Study Type:

Review paper

Dosage:

Up to 1 gram/day

Results:

Supplementation with vitamin C was found to enhance the function of various components of the immune system, such as antimicrobial cells, natural killer cells, the proliferation of lymphocytes (a kind of white blood cell), chemotaxis (the movement of cells toward or away from a chemical stimulant), and delayed-type hypersensitivity (over-reactions of the immune system such as allergies or autoimmune diseases). Vitamin C also protects cells from free radicals and inflammation.

Conclusion:

“These trials document that adequate intakes of vitamin C and zinc ameliorate symptoms and shorten the duration of respiratory tract infections including the common cold. Furthermore, vitamin C and zinc reduce the incidence and improve the outcome of pneumonia, malaria, and diarrhea infections, especially in children in developing countries.” 

Vitamin C Mechanism of Action:

Vitamin C boosts the body’s defenses by increasing its antioxidant, immune-stimulating and detoxification powers.

  • Antioxidant: Vitamin C helps raise blood levels of the antioxidant glutathione by protecting it from oxidation.
  • Immune-stimulation: Vitamin C improves the function of components of the immune system, such as antimicrobial and natural killer cell activation, lymphocyte proliferation, chemotaxis and delayed-type hypersensitivity.
  • Detoxification: Vitamin C helps detoxify the body by decreasing absorption of heavy metals, such as lead.

Due to its combination of absorption-enhancing agents, such as bioperine (a black pepper extract), and special buffered vitamin C mineral salts, Fast C has a faster rate of absorption than other brands of vitamin C. This may be because piperine increases the permeability of the villi (hair-like projections that cover the lining of the small intestine) and enhances the osmotic balance, the process that keeps minerals in bodily fluids at healthy concentrations — not too diluted and not too concentrated. Piperine partitions easily, thus making it easier to cross membranes and barriers, so it helps substances in its presence to be absorbed more efficiently.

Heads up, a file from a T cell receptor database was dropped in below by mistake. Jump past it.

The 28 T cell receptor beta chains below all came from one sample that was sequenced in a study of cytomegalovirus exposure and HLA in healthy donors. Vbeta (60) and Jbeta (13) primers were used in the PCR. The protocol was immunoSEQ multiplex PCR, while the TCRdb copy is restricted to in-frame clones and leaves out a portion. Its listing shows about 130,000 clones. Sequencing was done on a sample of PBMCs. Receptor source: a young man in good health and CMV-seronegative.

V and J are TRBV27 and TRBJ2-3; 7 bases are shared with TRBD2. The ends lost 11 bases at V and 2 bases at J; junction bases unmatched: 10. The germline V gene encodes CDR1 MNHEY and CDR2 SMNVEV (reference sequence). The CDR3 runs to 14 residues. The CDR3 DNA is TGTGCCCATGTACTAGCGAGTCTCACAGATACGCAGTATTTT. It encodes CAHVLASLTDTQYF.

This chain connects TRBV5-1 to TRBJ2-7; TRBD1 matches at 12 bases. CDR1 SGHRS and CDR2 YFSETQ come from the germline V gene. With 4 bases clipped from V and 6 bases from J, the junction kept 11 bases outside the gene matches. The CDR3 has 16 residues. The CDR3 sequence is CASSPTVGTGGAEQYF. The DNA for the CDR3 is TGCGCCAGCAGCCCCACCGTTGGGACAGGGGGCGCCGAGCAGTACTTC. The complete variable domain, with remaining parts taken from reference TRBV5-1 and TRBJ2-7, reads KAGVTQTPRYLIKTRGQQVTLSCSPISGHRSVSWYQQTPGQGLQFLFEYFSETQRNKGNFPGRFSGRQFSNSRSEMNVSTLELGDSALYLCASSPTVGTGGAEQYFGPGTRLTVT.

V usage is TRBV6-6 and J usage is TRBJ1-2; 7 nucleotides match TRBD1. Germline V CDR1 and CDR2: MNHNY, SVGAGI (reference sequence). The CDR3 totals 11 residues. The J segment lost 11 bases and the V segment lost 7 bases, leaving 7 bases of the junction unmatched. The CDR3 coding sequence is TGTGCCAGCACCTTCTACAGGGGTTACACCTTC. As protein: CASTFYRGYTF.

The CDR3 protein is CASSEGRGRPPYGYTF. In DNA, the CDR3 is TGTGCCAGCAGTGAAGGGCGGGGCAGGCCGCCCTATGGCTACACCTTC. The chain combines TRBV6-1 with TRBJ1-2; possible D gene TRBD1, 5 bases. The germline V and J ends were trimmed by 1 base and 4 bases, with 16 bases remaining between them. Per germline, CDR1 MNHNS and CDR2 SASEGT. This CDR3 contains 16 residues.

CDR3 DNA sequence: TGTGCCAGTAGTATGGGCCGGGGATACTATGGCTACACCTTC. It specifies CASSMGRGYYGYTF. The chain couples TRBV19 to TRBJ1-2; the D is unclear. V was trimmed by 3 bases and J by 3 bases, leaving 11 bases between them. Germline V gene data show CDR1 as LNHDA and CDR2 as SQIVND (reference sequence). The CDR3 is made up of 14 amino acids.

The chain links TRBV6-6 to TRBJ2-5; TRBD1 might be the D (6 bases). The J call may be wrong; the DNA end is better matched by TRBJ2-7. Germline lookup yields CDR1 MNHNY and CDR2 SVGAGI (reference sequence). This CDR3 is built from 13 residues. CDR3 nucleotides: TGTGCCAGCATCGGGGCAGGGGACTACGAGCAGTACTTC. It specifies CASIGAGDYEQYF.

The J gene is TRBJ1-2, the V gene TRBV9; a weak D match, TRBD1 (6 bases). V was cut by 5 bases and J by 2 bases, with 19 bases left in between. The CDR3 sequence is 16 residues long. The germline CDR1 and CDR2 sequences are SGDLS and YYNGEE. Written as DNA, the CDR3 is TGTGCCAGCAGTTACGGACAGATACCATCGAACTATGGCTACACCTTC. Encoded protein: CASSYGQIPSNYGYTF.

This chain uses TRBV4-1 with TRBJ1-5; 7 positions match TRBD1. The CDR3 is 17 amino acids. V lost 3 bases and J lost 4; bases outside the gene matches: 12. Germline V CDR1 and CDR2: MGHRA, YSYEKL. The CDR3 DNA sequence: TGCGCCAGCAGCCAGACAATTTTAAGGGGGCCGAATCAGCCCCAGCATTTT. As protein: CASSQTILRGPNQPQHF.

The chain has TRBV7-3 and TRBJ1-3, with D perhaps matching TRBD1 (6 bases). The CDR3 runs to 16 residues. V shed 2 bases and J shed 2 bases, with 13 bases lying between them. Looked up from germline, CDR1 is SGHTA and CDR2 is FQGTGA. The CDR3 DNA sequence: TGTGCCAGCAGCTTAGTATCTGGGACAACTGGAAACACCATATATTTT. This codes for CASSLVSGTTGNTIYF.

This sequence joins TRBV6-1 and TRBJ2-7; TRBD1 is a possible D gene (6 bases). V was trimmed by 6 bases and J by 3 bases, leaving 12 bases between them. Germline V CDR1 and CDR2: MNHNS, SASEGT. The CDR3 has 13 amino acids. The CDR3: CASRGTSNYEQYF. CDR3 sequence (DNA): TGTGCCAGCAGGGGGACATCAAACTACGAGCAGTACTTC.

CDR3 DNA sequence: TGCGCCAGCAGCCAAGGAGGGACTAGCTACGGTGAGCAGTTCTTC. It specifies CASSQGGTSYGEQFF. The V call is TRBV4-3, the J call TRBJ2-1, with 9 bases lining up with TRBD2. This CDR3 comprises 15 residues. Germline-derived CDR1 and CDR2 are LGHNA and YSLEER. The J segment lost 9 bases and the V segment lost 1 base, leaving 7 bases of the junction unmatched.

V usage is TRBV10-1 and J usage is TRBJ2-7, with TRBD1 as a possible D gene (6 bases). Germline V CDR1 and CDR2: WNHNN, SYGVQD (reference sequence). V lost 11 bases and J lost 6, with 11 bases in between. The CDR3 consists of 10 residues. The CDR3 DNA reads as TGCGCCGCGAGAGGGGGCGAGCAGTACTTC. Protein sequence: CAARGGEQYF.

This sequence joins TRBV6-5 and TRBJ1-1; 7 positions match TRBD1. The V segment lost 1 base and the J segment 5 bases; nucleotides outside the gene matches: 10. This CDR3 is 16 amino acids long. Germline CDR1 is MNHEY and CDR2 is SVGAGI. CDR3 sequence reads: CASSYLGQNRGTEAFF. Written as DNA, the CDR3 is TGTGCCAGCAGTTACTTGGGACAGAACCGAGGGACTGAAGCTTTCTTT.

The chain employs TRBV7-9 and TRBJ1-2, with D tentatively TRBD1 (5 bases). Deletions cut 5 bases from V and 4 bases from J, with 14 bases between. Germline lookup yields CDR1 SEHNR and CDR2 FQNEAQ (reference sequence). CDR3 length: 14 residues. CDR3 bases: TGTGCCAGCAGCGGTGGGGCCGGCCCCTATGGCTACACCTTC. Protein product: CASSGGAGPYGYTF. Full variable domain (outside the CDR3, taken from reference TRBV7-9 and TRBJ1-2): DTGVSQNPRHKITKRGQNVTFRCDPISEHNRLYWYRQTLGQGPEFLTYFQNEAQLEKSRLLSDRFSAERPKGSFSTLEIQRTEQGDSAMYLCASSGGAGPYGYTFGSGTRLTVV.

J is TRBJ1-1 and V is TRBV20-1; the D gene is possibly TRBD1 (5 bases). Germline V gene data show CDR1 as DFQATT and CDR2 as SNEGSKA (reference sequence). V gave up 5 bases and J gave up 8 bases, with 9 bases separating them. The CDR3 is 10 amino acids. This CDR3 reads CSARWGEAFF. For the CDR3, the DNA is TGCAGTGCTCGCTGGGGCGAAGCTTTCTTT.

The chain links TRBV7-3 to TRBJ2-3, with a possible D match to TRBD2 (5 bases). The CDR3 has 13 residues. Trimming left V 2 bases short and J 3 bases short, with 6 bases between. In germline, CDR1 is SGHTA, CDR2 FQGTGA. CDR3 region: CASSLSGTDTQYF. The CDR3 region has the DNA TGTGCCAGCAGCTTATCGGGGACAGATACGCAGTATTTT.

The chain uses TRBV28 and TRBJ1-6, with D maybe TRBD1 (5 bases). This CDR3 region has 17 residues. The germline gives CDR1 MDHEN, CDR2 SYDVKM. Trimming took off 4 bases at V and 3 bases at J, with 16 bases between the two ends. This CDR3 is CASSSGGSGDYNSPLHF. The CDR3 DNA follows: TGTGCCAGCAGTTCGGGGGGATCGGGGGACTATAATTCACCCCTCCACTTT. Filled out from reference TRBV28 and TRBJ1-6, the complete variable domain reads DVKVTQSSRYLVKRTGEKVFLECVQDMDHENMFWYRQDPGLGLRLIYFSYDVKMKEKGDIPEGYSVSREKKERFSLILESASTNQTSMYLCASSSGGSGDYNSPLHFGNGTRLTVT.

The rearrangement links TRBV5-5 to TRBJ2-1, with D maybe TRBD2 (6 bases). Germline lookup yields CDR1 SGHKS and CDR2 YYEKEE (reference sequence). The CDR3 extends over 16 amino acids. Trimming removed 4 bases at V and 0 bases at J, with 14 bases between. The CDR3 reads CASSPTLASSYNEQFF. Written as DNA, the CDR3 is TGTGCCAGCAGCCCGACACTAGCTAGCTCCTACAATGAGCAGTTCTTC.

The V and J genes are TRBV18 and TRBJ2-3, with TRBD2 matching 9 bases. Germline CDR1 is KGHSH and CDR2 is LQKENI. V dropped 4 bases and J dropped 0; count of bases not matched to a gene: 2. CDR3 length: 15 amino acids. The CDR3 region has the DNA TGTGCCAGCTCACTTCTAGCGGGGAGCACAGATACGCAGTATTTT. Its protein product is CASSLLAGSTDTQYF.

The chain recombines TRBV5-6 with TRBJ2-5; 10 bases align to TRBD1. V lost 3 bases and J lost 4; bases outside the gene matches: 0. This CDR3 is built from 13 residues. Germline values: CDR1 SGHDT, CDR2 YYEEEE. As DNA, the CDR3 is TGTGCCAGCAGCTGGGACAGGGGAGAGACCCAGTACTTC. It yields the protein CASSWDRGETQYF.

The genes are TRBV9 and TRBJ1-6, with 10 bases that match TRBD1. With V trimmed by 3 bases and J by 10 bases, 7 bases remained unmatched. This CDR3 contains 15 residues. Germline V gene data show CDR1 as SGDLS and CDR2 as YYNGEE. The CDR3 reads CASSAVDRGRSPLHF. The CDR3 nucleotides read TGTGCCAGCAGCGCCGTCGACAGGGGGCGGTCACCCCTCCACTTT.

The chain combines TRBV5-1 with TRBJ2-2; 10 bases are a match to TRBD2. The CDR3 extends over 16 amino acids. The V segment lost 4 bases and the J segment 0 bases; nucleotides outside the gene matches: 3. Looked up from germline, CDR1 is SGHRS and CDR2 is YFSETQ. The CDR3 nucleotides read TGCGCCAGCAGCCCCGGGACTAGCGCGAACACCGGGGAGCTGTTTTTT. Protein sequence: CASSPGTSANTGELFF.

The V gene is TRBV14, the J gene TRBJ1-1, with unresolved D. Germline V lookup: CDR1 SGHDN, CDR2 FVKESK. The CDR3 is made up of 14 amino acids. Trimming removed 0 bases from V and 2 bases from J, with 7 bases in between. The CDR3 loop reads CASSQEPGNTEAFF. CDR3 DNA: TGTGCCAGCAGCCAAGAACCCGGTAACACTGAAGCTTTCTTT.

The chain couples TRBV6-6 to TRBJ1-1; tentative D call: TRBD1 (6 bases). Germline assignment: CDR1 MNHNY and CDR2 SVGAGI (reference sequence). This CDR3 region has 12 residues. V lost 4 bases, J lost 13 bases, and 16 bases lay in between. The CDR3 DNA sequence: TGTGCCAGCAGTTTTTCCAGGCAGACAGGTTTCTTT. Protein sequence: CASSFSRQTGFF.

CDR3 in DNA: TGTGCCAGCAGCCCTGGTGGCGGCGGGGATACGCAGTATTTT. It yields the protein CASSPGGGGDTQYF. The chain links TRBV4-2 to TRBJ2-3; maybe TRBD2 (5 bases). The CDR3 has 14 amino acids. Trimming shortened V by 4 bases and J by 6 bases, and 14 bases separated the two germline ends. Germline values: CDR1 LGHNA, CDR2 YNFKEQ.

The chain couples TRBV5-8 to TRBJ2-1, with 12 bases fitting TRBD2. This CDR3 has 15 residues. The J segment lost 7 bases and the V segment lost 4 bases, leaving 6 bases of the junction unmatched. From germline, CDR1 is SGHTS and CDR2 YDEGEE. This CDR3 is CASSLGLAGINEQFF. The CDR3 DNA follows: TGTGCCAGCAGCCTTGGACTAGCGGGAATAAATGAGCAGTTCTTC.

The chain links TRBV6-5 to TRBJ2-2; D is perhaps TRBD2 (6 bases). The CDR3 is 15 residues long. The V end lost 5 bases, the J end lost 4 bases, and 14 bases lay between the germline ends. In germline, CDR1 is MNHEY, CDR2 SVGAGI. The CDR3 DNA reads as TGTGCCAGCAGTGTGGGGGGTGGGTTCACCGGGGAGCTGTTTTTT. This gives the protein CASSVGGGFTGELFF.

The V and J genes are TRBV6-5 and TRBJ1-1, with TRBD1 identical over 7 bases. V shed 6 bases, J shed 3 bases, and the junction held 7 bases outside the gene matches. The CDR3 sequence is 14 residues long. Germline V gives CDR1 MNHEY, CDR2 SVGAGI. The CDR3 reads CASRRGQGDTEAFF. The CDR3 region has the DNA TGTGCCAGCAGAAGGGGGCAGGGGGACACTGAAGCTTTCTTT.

Vitamin C & Collagen Peptide

Actas Fermo-sifiliográficas. 
Valdés F. Vitamin C. 2006 Nov;97(9):557-68. 

Topic: 
What are the health benefits of vitamin C?

Background:

Vitamin C, also called ascorbic acid, is a water-soluble vitamin crucial for human health. What are its functions in the body?.

Study Type:

Review paper

Summary:

Vitamin C: 
Is necessary for the synthesis of collagen fibers. It acts as a reducing agent (a compound that donates an electron) and introduces a hydroxl group (consisting of an oxygen and hydrogen molecule) to the amino acids proline and lysine, a process that increases the stability of collagen. A vitamin C deficiency disrupts the hydroxylation process — leading to less stable collagen — and results in symptoms of scurvy, such as weakness, joint pain, lesions, and slow healing. 

Protects the body against free radical damage. 
Cannot be synthesized by the body and must be included in the diet. 
Has an RDA of 90 mg/day for men and 75 mg/day for women. 

Vitamin C Mechanism of Action:

Vitamin C is needed for the synthesis of collagen from lysine and proline amino acids through various enzymes, including proline hydroxylase and lysyl hydroxylase. Vitamin C stimulates the synthesis and expression of collagen types I and III. Vitamin C also increases the wavy pattern of the stratum corneum as well as increasing lipids in between cells, thus improving skin hydration.